Reliability, Learnability and Efficiency of Two Tools for Cement Crowns Retrieval in Dentistry
Cristina Bignardi1, *, Elisabetta M. Zanetti2, Mara Terzini1, Anna R. Ciccola1, Gianmario Schierano3, Alberto L. Audenino1
Identifiers and Pagination:Year: 2018
First Page: 27
Last Page: 35
Publisher Id: TOBEJ-12-27
Article History:Received Date: 07/03/2018
Revision Received Date: 01/06/2018
Acceptance Date: 03/06/2018
Electronic publication date: 29/06/2018
Collection year: 2018
open-access license: This is an open access article distributed under the terms of the Creative Commons Attribution 4.0 International Public License (CC-BY 4.0), a copy of which is available at: https://creativecommons.org/licenses/by/4.0/legalcode. This license permits unrestricted use, distribution, and reproduction in any medium, provided the original author and source are credited.
Tooth-supported fixed dentures are commonly used in restorative dentistry, and have definitely reached a high survival rate; nevertheless, their removal is sometimes required mainly due to caries or other failures (poor fit, poor cementation and so on). Removing a definitive partial denture is not trivial since the used cement is not always known and it may be very resistant; additionally, there are various clinical circumstances in which a conservative disassembly would be desirable.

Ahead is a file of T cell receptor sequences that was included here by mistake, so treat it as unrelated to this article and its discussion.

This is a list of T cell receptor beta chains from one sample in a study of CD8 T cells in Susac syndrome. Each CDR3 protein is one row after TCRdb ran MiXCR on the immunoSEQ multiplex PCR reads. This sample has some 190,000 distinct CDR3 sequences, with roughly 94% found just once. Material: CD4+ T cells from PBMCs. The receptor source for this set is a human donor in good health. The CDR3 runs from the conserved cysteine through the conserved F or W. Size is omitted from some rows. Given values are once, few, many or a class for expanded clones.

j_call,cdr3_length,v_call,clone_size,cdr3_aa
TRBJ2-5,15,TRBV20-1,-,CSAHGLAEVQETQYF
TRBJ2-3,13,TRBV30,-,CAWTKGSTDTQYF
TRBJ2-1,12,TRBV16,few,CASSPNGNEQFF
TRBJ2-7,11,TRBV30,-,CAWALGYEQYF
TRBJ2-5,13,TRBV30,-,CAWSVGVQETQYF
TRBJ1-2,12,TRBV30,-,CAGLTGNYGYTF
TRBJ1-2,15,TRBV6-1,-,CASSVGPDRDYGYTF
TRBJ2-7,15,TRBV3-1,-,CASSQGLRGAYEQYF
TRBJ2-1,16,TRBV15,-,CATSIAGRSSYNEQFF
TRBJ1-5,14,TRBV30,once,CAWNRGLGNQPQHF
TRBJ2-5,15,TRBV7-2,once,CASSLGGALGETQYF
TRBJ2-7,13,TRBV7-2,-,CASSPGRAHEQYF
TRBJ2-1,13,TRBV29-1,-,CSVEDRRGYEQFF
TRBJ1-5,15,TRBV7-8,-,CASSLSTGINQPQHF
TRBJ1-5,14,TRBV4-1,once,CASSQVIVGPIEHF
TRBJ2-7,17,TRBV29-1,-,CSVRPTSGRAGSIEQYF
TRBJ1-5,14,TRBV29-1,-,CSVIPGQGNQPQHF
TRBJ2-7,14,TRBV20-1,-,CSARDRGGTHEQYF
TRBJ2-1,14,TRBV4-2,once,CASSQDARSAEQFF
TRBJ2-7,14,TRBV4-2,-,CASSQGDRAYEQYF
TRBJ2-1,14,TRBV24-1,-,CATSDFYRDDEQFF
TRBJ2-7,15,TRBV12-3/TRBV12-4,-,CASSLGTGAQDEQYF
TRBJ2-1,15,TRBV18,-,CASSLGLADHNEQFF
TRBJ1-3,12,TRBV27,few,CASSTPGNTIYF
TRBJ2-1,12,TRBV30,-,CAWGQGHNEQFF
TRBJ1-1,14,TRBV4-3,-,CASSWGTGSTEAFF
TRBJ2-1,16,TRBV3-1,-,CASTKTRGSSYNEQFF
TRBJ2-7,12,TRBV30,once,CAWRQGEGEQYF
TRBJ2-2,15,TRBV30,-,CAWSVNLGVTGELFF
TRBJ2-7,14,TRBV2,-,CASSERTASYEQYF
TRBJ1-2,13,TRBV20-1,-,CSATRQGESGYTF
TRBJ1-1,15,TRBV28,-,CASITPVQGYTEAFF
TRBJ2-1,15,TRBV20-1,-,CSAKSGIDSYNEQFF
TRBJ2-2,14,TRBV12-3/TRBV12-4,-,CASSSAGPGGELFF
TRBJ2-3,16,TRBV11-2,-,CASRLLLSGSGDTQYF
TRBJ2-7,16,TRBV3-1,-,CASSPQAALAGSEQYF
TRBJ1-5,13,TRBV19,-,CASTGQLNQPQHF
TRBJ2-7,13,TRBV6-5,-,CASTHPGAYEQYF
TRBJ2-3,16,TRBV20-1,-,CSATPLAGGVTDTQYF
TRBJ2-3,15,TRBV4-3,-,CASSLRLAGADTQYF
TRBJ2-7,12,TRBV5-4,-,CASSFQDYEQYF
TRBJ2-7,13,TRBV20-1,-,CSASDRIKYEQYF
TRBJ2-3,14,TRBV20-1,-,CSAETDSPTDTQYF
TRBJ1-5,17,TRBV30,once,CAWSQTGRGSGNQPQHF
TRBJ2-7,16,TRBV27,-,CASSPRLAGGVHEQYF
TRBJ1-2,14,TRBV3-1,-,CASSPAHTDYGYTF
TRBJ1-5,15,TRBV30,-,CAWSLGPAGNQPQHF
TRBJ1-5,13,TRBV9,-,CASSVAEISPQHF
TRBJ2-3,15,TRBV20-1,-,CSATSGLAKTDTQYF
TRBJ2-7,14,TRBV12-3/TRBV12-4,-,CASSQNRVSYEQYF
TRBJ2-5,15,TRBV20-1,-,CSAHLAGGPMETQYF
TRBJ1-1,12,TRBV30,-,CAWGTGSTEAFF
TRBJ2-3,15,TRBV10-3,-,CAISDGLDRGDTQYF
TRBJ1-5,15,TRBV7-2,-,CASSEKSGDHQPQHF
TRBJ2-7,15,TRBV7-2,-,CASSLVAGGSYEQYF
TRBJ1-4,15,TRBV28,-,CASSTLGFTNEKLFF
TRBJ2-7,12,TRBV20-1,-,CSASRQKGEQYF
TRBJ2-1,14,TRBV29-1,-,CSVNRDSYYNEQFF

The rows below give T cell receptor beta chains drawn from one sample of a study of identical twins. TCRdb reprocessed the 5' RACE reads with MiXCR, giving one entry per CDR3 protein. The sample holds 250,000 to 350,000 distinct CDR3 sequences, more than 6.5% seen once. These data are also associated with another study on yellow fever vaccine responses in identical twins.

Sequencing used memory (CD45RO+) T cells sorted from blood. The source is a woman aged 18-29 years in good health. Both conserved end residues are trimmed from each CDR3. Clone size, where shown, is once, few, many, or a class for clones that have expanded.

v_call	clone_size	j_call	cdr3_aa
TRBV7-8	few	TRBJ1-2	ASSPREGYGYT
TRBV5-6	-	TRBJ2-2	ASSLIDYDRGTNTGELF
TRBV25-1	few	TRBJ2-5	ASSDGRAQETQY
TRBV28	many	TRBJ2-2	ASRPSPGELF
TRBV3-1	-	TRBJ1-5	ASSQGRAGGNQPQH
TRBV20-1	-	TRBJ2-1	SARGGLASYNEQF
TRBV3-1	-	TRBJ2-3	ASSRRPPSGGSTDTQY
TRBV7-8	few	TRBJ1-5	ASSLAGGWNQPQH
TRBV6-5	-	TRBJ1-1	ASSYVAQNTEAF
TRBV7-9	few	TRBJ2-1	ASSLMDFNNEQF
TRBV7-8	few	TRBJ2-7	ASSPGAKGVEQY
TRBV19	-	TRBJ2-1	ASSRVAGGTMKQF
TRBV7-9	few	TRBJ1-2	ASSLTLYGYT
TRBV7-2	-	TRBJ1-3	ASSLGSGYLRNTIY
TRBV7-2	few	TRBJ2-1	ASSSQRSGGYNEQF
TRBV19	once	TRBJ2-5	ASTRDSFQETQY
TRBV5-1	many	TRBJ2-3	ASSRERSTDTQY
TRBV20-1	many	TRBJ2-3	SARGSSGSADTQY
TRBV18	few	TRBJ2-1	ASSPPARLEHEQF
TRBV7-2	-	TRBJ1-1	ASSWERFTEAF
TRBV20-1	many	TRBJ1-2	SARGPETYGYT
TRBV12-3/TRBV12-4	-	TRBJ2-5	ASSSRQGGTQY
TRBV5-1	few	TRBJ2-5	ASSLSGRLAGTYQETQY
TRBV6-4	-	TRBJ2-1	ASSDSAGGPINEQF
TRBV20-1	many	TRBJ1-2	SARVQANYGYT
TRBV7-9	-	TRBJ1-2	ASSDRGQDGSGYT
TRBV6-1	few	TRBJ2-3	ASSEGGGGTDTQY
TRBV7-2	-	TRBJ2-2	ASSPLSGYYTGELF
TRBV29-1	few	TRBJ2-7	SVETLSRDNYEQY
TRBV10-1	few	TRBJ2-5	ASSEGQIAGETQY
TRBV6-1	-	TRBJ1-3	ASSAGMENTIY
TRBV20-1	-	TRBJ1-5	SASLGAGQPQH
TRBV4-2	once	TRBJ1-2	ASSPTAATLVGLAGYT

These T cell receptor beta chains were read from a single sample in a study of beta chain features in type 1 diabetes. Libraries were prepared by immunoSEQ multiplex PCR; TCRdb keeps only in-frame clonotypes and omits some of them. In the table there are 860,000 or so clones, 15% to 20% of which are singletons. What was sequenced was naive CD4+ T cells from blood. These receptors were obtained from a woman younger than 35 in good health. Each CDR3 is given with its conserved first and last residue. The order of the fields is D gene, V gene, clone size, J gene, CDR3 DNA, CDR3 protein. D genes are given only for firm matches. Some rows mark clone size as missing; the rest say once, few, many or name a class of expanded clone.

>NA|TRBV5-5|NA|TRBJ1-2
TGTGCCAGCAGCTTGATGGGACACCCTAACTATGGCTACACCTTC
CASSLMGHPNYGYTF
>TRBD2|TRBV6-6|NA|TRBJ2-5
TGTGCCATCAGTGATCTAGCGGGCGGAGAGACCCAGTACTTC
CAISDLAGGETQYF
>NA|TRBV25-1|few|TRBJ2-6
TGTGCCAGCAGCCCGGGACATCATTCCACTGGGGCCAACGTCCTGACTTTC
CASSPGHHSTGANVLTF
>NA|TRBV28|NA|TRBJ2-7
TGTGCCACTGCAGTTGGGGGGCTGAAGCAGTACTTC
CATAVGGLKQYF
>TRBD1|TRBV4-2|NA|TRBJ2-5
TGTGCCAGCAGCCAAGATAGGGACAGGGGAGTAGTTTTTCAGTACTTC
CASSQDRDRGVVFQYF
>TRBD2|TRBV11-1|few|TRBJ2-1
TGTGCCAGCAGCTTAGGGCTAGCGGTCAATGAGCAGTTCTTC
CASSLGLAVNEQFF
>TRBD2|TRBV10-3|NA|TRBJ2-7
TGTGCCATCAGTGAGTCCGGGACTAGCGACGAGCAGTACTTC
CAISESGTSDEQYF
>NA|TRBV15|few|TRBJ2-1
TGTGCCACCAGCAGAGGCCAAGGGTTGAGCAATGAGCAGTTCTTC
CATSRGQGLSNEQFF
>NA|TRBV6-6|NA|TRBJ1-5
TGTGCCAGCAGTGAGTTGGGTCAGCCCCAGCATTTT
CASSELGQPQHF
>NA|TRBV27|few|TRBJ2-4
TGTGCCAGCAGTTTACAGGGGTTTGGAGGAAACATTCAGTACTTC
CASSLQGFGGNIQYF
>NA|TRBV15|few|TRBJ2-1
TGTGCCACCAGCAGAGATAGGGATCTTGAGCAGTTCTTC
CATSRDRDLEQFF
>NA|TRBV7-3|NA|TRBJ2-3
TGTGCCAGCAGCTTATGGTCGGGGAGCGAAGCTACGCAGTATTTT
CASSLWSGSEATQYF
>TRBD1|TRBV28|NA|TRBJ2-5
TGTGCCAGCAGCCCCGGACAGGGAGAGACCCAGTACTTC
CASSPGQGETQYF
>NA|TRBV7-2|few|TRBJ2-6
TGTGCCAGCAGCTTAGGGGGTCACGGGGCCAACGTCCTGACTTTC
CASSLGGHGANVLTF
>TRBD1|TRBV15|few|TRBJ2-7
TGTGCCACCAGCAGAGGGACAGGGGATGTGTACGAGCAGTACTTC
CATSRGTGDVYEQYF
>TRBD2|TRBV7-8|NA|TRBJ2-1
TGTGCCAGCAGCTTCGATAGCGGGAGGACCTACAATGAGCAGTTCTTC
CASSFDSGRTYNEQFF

assessing the performance of different tools for cement crowns retrieval in terms of reliability, learnability and efficiency.
An experimental study has been performed on two different devices for conservative crown/bridge removal: a manual tool that is a sliding hammer, and an automatic tool, powered by compressed air. Both skilled and unexperienced operators have been considered and an experimental set up has been appositely designed in order to measure force versus time patterns. The peak applied force has been taken as an output variable for the evaluation of tool performance.
The automatic tool improves both the inter-operator and the intra-operator reliability, respectively from 79% to 95%, and from 69% to 92%. Additionally, the force pattern is significantly different between these two tools: the instrument powered by compressed air, produces a sharper peak force, as required to break fragile materials such as dental crown cement, and its efficiency can be estimated to be 75% higher. Both tools have a high learnability since the performances of experienced and unexperienced operators have not proved to be significantly different.
A methodology has been set up to compare tools for cement crowns retrieval. The compressed-air tool has been proved to generally provide a better performance unless more ductile cement is to be broken.